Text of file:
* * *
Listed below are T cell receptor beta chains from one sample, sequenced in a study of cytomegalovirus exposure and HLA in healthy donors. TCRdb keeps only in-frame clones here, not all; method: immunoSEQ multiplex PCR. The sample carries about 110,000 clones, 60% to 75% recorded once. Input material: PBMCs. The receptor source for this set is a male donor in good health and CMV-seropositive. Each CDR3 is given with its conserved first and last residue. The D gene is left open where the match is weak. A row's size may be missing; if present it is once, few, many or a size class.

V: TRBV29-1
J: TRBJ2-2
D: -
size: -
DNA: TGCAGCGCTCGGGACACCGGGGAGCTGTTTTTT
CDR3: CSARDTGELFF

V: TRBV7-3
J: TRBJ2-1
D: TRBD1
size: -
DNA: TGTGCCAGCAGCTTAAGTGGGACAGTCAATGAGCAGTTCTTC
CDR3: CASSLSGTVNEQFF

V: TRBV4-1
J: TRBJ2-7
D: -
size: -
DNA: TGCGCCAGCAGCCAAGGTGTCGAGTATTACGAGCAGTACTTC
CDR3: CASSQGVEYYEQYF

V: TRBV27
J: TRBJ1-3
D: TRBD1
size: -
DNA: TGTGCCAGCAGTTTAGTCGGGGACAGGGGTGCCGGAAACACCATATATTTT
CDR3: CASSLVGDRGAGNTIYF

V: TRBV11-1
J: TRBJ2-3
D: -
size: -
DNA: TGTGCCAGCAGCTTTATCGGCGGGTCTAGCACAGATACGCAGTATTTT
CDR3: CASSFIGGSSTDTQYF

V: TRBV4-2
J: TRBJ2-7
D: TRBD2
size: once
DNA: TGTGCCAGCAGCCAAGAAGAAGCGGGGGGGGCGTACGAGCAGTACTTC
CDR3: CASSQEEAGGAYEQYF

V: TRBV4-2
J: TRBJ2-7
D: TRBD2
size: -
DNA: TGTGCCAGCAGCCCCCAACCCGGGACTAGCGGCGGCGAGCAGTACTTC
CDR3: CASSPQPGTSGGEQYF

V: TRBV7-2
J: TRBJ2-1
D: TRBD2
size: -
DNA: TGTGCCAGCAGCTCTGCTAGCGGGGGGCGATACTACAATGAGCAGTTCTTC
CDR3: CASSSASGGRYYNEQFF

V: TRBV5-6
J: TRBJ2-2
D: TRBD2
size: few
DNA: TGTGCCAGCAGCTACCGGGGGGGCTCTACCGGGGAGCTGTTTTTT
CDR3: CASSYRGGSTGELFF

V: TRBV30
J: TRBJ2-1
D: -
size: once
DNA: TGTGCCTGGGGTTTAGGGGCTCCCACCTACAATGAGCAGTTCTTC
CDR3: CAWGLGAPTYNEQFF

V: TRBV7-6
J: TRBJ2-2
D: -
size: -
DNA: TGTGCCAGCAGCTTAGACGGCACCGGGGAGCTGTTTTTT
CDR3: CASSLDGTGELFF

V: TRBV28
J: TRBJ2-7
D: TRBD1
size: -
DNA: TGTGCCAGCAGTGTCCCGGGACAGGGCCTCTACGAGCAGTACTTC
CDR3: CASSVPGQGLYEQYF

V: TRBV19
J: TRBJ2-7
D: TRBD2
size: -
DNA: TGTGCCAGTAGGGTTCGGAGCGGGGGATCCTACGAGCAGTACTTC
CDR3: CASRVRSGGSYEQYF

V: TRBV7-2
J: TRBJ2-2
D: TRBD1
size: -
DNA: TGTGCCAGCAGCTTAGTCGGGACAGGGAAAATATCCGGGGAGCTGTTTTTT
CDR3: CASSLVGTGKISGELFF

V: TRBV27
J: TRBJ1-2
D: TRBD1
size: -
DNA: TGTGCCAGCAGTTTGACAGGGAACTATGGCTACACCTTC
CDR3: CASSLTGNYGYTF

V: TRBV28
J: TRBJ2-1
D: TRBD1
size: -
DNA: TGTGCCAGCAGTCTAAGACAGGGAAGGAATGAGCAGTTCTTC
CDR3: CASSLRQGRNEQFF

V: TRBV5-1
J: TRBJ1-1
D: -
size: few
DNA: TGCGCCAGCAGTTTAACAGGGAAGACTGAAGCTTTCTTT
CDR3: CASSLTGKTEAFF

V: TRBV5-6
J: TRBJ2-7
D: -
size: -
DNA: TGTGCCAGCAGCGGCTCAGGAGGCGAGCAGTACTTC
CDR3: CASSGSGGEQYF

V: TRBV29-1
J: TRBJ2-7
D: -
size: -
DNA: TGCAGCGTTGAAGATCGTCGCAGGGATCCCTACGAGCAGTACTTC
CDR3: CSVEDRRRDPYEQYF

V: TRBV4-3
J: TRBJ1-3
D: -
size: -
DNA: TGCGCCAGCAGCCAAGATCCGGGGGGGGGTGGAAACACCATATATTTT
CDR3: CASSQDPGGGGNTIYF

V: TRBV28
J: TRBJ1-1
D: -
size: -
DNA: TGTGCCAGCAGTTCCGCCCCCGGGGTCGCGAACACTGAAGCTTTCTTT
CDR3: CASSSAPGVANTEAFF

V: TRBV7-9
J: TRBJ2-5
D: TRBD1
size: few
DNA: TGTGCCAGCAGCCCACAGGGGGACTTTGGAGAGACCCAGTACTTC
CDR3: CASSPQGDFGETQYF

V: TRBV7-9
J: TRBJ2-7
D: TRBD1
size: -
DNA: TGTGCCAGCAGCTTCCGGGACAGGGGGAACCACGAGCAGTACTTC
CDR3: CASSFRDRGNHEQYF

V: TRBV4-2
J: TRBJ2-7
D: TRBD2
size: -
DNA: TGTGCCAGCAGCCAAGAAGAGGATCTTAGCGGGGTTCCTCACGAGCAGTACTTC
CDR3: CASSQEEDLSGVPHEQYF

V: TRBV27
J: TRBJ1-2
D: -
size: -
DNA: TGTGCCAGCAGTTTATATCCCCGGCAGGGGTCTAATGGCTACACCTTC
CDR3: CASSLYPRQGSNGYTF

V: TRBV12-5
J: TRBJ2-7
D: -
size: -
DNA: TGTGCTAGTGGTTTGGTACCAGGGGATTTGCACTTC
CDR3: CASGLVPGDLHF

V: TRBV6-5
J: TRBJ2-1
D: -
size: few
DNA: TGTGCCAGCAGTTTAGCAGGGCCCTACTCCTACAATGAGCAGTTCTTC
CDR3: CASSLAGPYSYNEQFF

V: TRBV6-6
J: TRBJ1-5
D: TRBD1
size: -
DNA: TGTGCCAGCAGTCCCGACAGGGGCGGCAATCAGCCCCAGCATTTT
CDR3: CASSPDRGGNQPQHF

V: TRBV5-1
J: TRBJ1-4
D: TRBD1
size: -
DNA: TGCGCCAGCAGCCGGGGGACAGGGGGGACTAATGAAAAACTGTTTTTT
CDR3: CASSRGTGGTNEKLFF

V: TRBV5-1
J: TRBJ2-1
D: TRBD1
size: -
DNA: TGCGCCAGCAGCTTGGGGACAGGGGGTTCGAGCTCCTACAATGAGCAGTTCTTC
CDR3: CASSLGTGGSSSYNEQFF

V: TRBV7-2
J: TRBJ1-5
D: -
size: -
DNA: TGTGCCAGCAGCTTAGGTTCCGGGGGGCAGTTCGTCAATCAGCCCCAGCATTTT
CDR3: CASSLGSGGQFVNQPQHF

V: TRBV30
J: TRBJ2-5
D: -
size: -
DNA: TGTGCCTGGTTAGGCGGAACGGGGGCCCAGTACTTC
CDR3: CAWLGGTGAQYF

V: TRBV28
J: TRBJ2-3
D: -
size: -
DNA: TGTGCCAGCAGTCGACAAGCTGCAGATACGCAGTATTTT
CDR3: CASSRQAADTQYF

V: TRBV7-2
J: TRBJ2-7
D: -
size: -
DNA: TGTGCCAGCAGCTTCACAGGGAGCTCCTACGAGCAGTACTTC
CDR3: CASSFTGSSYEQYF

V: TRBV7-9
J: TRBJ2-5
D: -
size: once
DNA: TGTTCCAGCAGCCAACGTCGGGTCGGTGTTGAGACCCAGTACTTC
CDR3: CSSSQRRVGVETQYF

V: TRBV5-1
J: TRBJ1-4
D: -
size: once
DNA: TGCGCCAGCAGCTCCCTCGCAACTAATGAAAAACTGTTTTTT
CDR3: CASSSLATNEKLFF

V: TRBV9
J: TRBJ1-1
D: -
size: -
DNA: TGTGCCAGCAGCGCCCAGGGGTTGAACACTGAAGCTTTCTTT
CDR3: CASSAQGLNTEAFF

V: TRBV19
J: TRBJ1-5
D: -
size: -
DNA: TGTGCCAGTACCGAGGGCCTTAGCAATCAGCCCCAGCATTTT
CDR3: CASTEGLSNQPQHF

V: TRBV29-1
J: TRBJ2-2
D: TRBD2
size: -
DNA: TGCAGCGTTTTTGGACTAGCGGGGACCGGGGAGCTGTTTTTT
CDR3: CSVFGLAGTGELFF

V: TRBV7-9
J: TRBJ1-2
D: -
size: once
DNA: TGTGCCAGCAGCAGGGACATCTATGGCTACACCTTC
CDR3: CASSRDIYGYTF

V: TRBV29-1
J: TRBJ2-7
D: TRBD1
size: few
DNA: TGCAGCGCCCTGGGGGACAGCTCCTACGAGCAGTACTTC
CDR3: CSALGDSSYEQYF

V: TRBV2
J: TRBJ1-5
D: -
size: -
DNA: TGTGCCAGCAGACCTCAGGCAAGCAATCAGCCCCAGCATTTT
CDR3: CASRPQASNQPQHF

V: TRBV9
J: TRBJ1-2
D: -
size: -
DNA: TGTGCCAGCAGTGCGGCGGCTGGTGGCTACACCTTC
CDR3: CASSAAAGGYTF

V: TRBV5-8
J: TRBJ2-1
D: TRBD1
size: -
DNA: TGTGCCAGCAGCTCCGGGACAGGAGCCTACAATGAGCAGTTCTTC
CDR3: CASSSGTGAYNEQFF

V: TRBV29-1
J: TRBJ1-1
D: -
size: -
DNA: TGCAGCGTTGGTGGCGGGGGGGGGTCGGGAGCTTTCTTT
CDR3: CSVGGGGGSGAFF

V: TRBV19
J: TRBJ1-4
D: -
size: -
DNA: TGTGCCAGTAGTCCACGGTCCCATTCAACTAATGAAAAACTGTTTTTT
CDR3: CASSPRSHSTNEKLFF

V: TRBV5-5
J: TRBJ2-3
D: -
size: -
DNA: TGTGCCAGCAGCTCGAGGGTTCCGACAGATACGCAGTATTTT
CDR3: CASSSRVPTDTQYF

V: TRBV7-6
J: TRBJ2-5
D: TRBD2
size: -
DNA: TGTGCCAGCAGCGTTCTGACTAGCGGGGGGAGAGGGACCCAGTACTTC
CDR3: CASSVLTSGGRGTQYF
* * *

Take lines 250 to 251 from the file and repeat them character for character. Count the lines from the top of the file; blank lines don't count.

D: -
size: -